Novi–December 14–â€™Eidul Adha unity, and now this.
Every Southeast Sunni mosque, to our knowledge, performed â€˜Eid prayers on Monday, December 8. This is a fairly unprecedented level of coordination between the local mosques. And now almost every local mosque and Islamic organization co-sponsored an event held at the biggest central mainstream event venue, the Rock Financial Showplace, south of Interstate 96 in Novi.
Sponsors of the event said that about 3,000 people attended, from all across Michigan.
The focus of the â€˜eid carnival was to make rides and bounce houses available for children in a venue open to everyone and a very family friendly atmosphere.
Dr. Mouhib Ayas, president of the Islamic Shura Council of Michigan (also president of the board of directors of the Bloomfield Unity Center), explained that â€œwe are sponsoring [the carnival], but we did not do any of the legwork.â€
â€œThis is actually great, I really like it–it brings the whole community together–kids get to enjoy â€˜Eid in a way they never did before.â€
Indeed pictures from the Reuters news service in Iraq showed very similar carnival rides for children in Iraq after this past â€˜Eid.
There were 5 carnival rides inside the convention center, including a roller coaster, bumper cars, spinning rides, and more. There were also a half dozen bounce houses of all different kinds, including a velcro â€œjump and stick to the wallâ€ house, a bungee cord running ride, slides, and the more traditional bounce up and down houses.
Vendors were able to rent a booth at the event for only $250, and thereby access Muslims from the entire Southeast Michigan area. Present were only a few vendors, about a dozen, from dentists to merchants of clothing and halal finance.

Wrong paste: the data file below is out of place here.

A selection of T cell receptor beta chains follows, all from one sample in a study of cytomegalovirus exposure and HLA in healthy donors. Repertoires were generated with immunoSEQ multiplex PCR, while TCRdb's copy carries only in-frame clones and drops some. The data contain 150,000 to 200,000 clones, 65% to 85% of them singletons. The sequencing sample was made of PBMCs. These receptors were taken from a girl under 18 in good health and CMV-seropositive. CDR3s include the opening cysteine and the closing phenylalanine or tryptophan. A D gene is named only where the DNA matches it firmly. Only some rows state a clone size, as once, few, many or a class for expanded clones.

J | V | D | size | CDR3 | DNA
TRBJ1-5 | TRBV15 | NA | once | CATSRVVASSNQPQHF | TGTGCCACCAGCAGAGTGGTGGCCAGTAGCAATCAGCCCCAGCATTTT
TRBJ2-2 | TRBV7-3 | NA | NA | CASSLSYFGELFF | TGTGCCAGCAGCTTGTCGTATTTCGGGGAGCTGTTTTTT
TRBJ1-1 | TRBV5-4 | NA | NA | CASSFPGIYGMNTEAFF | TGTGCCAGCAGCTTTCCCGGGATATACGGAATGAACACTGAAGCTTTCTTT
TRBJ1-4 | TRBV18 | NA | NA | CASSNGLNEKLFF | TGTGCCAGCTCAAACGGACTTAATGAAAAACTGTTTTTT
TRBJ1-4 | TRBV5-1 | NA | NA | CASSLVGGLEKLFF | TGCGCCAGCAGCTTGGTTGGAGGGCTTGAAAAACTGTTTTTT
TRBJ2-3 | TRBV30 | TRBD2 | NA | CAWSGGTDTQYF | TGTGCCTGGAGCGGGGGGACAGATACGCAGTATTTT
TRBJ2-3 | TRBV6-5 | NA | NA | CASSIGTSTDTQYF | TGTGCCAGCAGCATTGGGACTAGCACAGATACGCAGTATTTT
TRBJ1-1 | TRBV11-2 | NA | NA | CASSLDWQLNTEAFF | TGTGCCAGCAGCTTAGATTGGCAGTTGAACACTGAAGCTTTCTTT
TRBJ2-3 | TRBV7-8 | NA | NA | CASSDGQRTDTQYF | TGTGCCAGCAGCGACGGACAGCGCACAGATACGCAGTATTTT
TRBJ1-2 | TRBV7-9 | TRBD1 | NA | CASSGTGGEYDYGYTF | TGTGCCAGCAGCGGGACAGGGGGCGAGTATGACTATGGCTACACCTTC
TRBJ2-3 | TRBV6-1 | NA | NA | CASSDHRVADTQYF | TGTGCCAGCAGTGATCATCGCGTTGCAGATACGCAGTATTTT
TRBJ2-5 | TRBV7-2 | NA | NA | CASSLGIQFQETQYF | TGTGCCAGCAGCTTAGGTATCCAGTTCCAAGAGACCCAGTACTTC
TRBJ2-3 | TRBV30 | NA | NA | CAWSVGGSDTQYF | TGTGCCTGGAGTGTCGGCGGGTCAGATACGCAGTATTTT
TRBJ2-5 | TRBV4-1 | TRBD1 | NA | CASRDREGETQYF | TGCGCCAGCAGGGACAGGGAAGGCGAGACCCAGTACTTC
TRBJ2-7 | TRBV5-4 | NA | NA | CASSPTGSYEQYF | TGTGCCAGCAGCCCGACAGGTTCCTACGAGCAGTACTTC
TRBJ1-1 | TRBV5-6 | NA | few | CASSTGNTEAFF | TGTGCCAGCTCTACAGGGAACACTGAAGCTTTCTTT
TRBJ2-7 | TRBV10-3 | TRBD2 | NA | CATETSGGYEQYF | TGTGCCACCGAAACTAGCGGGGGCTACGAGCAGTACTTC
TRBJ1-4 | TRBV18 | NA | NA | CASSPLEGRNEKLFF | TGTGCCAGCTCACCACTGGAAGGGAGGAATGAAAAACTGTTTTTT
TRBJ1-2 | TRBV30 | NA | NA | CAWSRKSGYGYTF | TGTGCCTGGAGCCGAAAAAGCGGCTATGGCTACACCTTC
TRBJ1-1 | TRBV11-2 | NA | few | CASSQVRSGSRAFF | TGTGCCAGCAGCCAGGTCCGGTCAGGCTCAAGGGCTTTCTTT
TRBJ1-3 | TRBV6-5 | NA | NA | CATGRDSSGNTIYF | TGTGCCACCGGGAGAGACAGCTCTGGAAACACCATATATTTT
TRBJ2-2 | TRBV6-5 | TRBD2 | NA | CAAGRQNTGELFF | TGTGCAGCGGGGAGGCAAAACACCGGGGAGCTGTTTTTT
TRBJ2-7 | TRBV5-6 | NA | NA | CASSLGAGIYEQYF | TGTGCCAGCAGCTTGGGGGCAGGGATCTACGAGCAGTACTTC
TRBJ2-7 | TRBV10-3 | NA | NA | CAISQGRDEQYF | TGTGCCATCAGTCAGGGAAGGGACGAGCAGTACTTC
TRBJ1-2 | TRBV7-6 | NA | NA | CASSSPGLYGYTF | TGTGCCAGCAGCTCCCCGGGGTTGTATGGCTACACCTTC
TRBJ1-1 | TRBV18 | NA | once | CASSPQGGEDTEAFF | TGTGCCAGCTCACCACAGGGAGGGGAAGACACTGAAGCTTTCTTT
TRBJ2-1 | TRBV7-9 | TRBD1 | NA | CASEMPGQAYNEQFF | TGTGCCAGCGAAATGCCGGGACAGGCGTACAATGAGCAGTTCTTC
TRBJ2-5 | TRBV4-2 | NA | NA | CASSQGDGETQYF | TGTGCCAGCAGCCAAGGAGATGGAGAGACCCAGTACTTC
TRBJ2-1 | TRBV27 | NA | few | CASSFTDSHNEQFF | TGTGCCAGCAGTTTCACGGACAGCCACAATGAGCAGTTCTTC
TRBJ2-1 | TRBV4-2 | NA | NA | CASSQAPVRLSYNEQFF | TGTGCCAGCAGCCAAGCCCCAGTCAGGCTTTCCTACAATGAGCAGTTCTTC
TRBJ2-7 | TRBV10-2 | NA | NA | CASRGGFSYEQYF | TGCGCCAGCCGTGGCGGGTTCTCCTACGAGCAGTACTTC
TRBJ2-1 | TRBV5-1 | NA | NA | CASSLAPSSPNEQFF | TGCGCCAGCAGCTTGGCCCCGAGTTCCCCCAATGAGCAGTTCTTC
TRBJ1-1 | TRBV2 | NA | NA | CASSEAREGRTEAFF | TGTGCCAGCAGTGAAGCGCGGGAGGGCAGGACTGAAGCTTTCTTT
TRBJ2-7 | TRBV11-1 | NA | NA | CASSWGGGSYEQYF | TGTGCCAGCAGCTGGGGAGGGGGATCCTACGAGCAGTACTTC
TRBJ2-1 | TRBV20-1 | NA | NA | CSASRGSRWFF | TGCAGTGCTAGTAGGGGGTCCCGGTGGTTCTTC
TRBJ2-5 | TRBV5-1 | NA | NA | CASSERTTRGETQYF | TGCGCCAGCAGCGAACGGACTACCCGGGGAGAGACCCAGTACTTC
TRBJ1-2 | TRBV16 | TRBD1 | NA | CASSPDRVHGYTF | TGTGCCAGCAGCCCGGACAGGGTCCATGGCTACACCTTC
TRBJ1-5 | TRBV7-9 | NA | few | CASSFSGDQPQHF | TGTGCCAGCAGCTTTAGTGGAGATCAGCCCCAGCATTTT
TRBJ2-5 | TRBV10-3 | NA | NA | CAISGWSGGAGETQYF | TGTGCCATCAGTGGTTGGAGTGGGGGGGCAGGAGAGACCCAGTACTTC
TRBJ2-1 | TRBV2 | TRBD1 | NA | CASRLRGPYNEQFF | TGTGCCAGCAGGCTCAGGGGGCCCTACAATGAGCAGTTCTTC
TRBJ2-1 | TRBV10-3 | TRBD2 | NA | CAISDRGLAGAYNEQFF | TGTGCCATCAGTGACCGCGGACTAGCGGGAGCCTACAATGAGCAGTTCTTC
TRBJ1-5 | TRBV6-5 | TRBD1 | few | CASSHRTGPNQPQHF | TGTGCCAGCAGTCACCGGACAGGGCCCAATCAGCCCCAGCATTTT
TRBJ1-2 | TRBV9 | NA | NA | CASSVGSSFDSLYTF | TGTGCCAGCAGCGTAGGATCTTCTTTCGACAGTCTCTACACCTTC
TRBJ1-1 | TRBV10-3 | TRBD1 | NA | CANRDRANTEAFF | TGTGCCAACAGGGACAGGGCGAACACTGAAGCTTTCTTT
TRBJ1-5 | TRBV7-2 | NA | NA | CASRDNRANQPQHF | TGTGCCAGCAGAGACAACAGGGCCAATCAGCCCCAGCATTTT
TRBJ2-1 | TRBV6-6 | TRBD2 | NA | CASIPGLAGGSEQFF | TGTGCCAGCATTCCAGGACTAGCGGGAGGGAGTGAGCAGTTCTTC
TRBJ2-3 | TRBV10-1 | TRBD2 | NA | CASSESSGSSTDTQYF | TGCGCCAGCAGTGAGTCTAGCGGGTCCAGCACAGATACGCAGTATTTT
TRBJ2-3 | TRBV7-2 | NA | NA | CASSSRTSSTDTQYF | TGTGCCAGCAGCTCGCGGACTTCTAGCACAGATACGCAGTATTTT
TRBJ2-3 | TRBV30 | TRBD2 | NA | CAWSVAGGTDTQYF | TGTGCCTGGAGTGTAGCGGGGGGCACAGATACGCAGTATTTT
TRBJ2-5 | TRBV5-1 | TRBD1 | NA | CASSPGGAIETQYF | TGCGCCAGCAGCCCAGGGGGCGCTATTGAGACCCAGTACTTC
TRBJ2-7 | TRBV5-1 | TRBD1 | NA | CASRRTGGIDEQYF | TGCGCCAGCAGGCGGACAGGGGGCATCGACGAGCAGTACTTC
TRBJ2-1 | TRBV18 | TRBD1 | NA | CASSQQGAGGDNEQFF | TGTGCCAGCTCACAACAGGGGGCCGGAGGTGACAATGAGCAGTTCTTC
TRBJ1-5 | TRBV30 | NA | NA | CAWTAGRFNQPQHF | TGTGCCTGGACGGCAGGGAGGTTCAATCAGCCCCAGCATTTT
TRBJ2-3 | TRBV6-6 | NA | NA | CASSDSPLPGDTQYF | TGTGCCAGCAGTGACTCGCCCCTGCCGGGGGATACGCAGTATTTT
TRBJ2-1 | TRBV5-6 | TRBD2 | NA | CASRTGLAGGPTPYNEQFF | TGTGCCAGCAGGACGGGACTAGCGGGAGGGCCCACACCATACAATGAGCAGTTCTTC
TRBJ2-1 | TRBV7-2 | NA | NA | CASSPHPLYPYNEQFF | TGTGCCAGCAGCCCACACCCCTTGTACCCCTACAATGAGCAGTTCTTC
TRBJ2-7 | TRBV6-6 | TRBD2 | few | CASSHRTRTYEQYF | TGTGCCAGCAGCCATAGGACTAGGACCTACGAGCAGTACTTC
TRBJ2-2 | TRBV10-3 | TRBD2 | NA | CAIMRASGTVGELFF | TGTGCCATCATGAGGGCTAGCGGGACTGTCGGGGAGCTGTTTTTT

Said Abdussalam Tarabishi, system engineer with Compumed Technologies, a vendor of computer installation and setup for small businesses, said â€œActually we got three or four customers interested–I did not put any expectations,â€ he explained, since this was the first iteration of the event.
The dentist Mirza M. Baig also maintained a booth at the event, and explained that â€œit was okay, turnout was decent. I found out about this through an organizer–the organizers are good friends of mine.â€
The only similar event is the summer Arab festival in downtown Dearborn–although that event is purely secular in nature the high proportion of Muslims in Dearborn, with women wearing hijab and people speaking Arabic, and Arab vendors, makes that event also attractive to Muslims. But for people motivated by their faith in Islam, who want to spend time with their families and give their children a venue to play and relax and enjoy themselves, the Rock event was far better because by its very nature it was focused on celebrating â€˜Eid, and since those present were mostly practicing Muslims.
There was food available, but halal food vendors selling American food (halal hotdogs and hamburgers), Arabic food, and Pakistani and Indian food would have done well to appear at the event (which left much convention floor space unfilled).
The event was an unqualified success in safety, fun, and attendance, with the Rock parking lot filled until the event end, at about 7pm.
The sponsors of the event also invited seven 8 six, and showed the movie Allah Made Me Funny which features the most prominent Muslim American comedians. Vendors, get ready for next year. And children, you can hope for something fun after next yearâ€™s â€˜Eid.
This year nearly all local mosques, in coordination with the Islamic Shura Council, distributed 35,000 pounds of meat to local Muslims for â€˜Eidul Adha. They slaughtered 600 lambs and donated the meat to local mosques and Gleanerâ€™s Food Bank, the largest food bank in Michigan.